In this blog I highlight the ‘how’ in relation to the label and how it describes what’s inside. I won’t be going into the depths of how the distilling process works. I will talk about things distillers may do during their processes to make their spirit look a certain way or have a certain flavor.
Again, I want to highlight these things because they not only tell the story of your spirit, but also help you make an informed bottled selection.
Usually, when we talk about color, we’re speaking about brown spirits. These spirits typically develop their colors from the barrel during the aging process.
However, some distillers that produce spirits that don’t age very long may add color in other ways such as through use of caramel or an artificial coloring. This may be specified on the label as such:
“COLORED WITH CARAMEL”
“CERTIFIED COLOR ADDED”
It is important to note that the use or addition of any coloring, flavoring or blending material may change the class of spirit. For example, if FD&C Yellow is added to straight bourbon, the spirit is no longer classed as ‘straight bourbon whiskey’; it becomes a ‘spirits specialty’ class and MUST BE LABELED with a statement such as:
“STRAIGHT BOURBON WHISKY WITH FD&C YELLOW #5 ADDED”
For this particular addition, it must appear on the FRONT of the label.
There are a few coloring materials considered ‘harmless’ and therefore may be used in a small specified amount without having to appear on the label.
Treatment with Wood:
Another method to add color and taste to a young whisky would be to color and flavor with wood. The wood typically is in the form of chips, slabs or extracts.
If this method is used, a statement something like this is required to appear on the FRONT of the label:
“COLORED AND FLAVORED WITH WOOD CHIPS”
This applies only to whisky and brandy treated with wood (other than the contact with their oak aging barrels) at ANY POINT during the production and storage process and up to and including the time of bottling.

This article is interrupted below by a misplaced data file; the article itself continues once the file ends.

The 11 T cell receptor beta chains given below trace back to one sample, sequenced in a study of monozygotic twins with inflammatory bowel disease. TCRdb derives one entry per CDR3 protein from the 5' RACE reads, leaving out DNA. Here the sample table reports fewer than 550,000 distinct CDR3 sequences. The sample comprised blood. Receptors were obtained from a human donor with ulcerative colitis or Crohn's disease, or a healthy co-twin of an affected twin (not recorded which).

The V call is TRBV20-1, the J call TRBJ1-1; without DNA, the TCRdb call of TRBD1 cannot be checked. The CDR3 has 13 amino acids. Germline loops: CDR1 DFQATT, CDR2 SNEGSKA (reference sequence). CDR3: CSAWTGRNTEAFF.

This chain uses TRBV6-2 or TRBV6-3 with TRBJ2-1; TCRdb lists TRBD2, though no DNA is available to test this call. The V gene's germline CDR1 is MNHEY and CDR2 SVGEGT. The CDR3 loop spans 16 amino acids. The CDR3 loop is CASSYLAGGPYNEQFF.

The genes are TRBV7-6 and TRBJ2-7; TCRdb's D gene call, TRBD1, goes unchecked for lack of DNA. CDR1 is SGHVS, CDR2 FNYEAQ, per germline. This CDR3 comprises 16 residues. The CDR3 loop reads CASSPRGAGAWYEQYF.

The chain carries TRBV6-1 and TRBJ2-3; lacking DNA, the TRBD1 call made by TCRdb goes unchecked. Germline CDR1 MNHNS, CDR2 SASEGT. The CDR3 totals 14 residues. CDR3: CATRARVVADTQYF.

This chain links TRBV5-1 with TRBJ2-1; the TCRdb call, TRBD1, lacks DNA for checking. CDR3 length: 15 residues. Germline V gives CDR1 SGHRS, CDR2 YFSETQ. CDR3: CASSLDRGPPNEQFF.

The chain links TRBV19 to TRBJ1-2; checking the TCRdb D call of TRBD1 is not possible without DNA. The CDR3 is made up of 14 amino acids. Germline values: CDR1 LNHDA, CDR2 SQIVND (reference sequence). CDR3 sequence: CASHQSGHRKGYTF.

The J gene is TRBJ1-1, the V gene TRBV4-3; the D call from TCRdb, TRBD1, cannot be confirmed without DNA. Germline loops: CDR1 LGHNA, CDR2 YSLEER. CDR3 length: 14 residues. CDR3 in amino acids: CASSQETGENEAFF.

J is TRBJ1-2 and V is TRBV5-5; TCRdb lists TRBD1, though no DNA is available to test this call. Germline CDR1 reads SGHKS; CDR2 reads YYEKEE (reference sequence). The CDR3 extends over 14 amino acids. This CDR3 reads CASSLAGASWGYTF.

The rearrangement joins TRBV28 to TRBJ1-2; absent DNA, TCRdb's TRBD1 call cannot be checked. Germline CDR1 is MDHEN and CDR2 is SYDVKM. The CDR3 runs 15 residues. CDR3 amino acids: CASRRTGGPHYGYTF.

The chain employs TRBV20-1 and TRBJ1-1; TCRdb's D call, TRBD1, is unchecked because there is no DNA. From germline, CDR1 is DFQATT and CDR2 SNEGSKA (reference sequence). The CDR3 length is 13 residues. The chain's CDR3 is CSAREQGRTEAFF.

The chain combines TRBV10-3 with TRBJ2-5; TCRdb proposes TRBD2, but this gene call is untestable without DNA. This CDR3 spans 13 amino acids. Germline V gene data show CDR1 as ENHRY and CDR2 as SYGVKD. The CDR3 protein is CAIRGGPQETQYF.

Flavoring materials can include anything from essential oils to herbs, spices and fruit juices. However, all flavoring materials used in alcoholic beverages must be approved by or affirmed as GRAS (generally recognized as safe) by FDA.
In addition for labeling purposes, all flavoring materials are categorized as ALL NATURAL or NATURAL AND ARTIFICIAL or ALL ARTIFICIAL.
Blending materials include wine and sugar. Different rules apply to different spirits with regard to what volume used would be considered ‘harmless’.
Harmless coloring, flavoring and blending materials are any materials that are an essential component of the particular class/type of distilled spirit or any materials that are not essential but are customarily used and do not exceed 2.5% by volume of the finished product.
There is a great chart in the Department of the Treasury Alcohol & Tobacco Tax & Trade Bureau’s (TTB) ‘The Beverage and Alcohol Manual (BAM). Follow this link to see the chart online: Use of Harmless Coloring/Flavoring/Blending Materials.
This chart describes:
- Whether harmless materials may be used or added
- Whether the use or addition is limited to 2.5% volume
- What type of flavoring may be added
- Whether the use of the material must be disclosed on the label
If you missed the first two blogs, or want to refresh your memory, you can check them out here:
Unlocking the Liquor Bottle Label Language | Part One of Four
Unlocking the Liquor Bottle Label Language | Part Two of Four
Watch for the next blog, ‘The When’, where I’ll talk a little bit about the aging process of a spirit.